You’ve likely heard about the menstrual cycle, also known as a period. Maybe you have a period, and even if you don’t, you definitely know someone who does. You probably know that once a month, the person having their period bleeds for about a week (sometimes more and sometimes less), shedding the uterine lining. Pads, tampons, or menstrual cups are used to collect blood and bloating or mood swings sometimes accompany this cycle. Although we know these stereotypical things about the menstrual cycle, how much do we know about ovulation?
Where does ovulation fit in the menstrual cycle?
Ovulation typically occurs about halfway through the menstrual cycle, releasing an egg through the fallopian tubes and waiting to meet up with sperm for fertilization. The typical menstrual cycle lasts between 28 and 32 days, so ovulation will occur between days 10 and 19, or about two weeks before your period. When someone is ovulating, that means they are most fertile because their egg has been released from the ovary and is essentially waiting to be fertilized.
Although ovulation occurs within the female reproductive system, there are external signs that indicate when someone is ovulating. During this time water retention, changes in mood due to fluctuating hormones, and cramps can all occur. These are fairly typical and well-known signs. There are a few more, less obvious signs of ovulation as well.
How can you track ovulation?
During ovulation, the cervix, the area at the top of the vaginal canal connecting the vagina and the womb, becomes higher, softer, and more open. If you are someone wanting to track your ovulation, you can technically feel your cervix. A lot of people also note having a higher sex drive while ovulating, which makes sense because ovulation is the prime time to get pregnant if that is something you are trying to do. During ovulation, your cervical mucus or discharge might also change slightly. When ovulating, cervical mucus will be slightly stretchy and clear, which helps carry the sperm along to the egg. Tender breasts can also be a sign of ovulation because of the hormone fluctuations experienced at this time.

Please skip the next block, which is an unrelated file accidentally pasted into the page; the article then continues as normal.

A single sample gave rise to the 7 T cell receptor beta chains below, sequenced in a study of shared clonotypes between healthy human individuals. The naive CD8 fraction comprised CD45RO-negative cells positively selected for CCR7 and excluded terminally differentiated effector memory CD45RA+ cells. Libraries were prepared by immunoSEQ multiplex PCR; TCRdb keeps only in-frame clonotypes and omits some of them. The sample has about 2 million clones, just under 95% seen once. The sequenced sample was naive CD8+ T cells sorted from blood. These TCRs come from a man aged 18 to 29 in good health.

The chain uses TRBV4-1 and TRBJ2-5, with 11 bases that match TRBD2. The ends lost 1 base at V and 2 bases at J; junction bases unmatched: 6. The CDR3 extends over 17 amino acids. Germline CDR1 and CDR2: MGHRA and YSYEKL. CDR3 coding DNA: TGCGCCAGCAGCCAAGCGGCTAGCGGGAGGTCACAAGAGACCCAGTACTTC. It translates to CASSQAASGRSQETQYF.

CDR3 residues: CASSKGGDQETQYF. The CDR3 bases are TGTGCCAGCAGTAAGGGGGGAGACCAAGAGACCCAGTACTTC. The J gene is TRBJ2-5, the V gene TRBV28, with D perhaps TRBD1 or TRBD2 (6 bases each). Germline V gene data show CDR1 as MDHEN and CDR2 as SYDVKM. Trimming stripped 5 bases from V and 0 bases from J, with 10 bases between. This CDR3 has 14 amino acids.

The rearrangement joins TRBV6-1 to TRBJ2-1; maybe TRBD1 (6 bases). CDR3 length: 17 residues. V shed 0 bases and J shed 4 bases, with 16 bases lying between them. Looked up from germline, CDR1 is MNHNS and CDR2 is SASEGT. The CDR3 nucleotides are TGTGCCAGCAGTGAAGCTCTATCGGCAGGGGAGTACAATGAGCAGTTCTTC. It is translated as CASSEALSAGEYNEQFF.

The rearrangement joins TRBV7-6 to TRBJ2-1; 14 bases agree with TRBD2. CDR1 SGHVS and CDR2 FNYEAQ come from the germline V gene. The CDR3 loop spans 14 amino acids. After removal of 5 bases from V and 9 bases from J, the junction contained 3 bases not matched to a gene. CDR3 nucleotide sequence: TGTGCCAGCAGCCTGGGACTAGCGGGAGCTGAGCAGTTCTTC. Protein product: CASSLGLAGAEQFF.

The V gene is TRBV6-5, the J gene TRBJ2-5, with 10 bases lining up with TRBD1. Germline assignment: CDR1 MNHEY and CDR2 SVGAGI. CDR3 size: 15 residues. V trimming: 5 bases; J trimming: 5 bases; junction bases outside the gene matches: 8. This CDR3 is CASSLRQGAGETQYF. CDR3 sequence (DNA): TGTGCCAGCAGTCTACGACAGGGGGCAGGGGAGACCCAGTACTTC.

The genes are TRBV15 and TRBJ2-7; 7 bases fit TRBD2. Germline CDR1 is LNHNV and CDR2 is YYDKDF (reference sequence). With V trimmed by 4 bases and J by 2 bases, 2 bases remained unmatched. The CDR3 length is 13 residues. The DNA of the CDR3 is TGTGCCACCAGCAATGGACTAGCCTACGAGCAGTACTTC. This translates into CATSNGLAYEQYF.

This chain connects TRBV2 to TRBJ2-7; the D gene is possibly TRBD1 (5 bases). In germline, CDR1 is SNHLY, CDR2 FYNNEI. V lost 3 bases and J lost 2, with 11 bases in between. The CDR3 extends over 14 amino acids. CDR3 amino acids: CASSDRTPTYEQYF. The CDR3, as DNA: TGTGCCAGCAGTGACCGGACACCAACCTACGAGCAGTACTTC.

Besides these bodily changes, there have been studies proving a few other changes. Studies have shown that women who are ovulating are more likely to wear red or pink. Additionally, studies have shown that women’s voices often sound slightly higher when they are most fertile, and their natural scent is more appealing to potential sex partners. An increased sense of smell has also been cited as a sign of ovulation. Similar to your scent being more attractive to potential partners, you are more likely to pick up on their pheromones as well. Although all of these changes have been noted in various studies, they are often so subtle that you likely won’t pick up on them yourself.
How does birth control affect ovulating?
With all this talk of ovulation, it’s also important to note that some people don’t ovulate. If you are pregnant, on hormonal birth control pills, or if you are experiencing menopause, you won’t ovulate. Some women also don’t ovulate while breastfeeding, but some can. Additionally, other hormonal imbalances or medical conditions can prevent ovulation.
The human body is a truly complex landscape and taking a closer look at the menstrual cycle proves just how complex our bodies are. Although not everyone ovulates and not everyone shares every ovulation symptom, it is good to be educated and know what our bodies are up to.